More groups and performers, but with less space to show off their talents, promise to make the 12th annual International Children's Festival different from past festivals, says Lynn Fitzhugh of the sponsoring Fairfax County Council of the Arts.

In spite of the lack of space -- or maybe because of it -- Michelle Valeri believes better organization sets this year's festival apart from previous ones. Valeri is one of nearly 1,500 performers, the largest number the festival has ever had.

The three-day festival, which starts Saturday, will be in the show-must-go-on atmosphere of burned-out Wolf Trap Farm Park. Replacing the destroyed Filene Center, where the festival previously was held, are improvised stages in ticket areas, on grassy knolls and in a circle in front of the old center, which park authorities refer to as "The Dimple."

There, "in the gladiator pit," as Fitzhugh called it, Boy Scouts will show how to make paper airplanes.

There will be more than the usual number of hands-on workshops for children, in everything from musical composition to silk screening to a computer that creates art.

No festival would be complete without face painting, and at this one, the Renwick Gallery will provide the painters, who have promised to perform to the accompaniment of steel-drum music typical of Trinidad, Fitzhugh said.

Music is Valeri's specialty. Together with Mike Stein, the U.S. Navy's official fiddler, she will run through seven "Western swing" songs she wrote for the opening of the Smithsonian Institution's dinosaur exhibit.

"Stella the Stegosaurus, she just loves to eat, and salad was her favorite food. But when she'd forget dinosaur etiquette, she'd play with her food, which was rude," sang Valeri.

"It's kind of like the drinking song or an eating song," explained Valeri, who teaches her music at special school programs in the District and Fairfax and Montgomery counties.

Eating will be featured at the festival at an "International Food Bazaar" designed for "international appetites," according to fair officials.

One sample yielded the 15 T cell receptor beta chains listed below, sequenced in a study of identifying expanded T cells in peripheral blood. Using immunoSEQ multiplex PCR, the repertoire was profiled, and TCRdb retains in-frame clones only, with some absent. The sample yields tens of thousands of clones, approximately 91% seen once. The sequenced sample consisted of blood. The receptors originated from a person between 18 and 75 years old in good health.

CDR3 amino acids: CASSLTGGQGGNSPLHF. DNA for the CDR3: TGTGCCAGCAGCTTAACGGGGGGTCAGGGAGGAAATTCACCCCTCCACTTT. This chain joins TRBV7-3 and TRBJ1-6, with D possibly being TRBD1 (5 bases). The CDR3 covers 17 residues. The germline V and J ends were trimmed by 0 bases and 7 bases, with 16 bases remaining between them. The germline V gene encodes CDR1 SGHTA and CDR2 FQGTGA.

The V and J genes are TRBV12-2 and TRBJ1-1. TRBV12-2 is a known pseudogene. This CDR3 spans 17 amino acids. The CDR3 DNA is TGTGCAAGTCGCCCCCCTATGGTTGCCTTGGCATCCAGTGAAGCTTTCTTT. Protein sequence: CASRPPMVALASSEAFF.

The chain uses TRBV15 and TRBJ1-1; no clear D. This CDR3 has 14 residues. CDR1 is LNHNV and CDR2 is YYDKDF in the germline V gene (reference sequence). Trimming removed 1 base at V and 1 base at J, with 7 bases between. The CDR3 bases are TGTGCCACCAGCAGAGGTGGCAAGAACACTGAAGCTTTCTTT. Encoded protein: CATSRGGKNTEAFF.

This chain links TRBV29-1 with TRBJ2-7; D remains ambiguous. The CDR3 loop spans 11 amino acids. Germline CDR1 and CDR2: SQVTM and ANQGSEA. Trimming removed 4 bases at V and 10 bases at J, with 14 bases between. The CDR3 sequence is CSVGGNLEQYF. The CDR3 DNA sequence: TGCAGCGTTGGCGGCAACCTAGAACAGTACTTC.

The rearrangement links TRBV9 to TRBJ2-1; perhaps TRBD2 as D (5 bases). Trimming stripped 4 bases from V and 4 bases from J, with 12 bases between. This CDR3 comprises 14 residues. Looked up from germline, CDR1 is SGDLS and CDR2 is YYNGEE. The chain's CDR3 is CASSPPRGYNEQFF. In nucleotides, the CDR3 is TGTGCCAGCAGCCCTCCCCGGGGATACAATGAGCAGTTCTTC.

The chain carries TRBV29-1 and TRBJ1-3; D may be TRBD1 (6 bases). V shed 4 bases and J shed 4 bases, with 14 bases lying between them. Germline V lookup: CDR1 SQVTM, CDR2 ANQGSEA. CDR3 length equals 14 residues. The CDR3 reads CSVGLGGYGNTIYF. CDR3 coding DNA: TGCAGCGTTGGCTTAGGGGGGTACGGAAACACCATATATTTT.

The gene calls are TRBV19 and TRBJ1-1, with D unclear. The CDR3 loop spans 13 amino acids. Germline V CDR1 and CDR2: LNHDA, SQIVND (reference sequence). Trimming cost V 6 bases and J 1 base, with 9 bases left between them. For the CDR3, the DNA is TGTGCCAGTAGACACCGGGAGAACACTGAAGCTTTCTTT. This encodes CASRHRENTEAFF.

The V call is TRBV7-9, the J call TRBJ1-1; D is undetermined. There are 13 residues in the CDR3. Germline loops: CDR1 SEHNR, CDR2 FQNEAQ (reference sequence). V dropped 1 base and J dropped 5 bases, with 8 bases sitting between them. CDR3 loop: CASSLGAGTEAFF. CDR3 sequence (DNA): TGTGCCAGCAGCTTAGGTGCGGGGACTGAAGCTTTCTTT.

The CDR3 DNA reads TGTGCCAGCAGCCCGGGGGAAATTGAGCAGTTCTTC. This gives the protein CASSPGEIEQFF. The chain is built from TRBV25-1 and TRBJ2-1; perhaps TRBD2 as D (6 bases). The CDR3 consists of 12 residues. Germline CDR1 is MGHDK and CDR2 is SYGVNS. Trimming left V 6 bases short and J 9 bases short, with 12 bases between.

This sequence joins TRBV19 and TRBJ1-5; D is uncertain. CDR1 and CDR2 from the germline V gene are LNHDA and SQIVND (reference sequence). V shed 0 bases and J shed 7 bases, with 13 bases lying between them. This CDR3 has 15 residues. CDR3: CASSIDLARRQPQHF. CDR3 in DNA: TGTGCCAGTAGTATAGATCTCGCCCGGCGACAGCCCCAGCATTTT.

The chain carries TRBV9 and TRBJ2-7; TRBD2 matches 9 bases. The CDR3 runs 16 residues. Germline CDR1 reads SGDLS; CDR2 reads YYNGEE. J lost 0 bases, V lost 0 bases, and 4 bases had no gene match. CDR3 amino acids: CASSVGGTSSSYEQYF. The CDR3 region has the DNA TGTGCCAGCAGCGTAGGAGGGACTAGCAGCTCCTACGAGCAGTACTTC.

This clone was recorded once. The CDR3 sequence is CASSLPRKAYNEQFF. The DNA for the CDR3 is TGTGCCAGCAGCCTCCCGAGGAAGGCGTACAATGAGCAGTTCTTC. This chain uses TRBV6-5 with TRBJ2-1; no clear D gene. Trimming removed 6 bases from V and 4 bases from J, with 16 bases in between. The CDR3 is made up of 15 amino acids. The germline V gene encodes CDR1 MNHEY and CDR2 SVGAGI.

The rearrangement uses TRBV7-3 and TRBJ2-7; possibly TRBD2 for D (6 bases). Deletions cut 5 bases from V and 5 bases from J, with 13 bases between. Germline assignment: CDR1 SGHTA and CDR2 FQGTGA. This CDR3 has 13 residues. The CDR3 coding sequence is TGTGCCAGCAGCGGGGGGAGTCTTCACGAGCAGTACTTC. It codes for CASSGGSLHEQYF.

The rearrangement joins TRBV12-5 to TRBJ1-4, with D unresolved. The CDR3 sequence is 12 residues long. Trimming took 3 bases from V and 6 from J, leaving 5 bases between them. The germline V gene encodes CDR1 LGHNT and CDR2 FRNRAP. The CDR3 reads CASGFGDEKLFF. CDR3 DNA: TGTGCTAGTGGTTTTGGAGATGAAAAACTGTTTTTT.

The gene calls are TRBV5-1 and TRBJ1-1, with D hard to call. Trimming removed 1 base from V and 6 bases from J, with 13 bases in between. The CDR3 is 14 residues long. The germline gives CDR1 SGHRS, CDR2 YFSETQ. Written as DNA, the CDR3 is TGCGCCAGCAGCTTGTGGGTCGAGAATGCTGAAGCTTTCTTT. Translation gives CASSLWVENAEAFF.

But the real international flavor of this largely local gathering will come from groups imported by five different embassies, including Finnish choirs, Canadian storytellers and "simply gorgeous folk dancers" from the Philippines, Fitzhugh said.

Even local Washingtonians tend to sound international. The Ollin Mexican Folk Ballett will perform regional Mexican dances, and Linda Gross will do African and black American tales, songs and rhymes.

American tales will be told by Arlington resident Debbi Smith. She uses instruments, such as the dulcimer, as she sings and tells her "dust bowl diary," described as the story of her grandmother's "struggle to survive and find beauty in life during the hard years of the Depression in the American Midwest."

Not all stories to be told at the festival are based on harsh reality; some are based on harsh unreality. Rae Owings, a Vienna resident who has worked with the Philadelphia Symphony for the last 20 years, will tell and draw one of these: Sergei Prokofiev's "Peter and the Wolf."

Using a board that is "eight feet long and as tall as I can reach," Owings will chalk up a mild version of the classic, while the Rockville Jewish Community Center orchestra plays, with the wolf led off in a parade to the zoo and the duck "sneezed up" out of the bowels of death.

The 12th annual International Children's Festival will be held from 11 a.m to 4 p.m. Saturday through Monday at Wolf Trap Farm Park. Admission is $3.50 for children and senior citizens and $5 for adults. Children under 4 are admitted free. For more information, call 941-1527.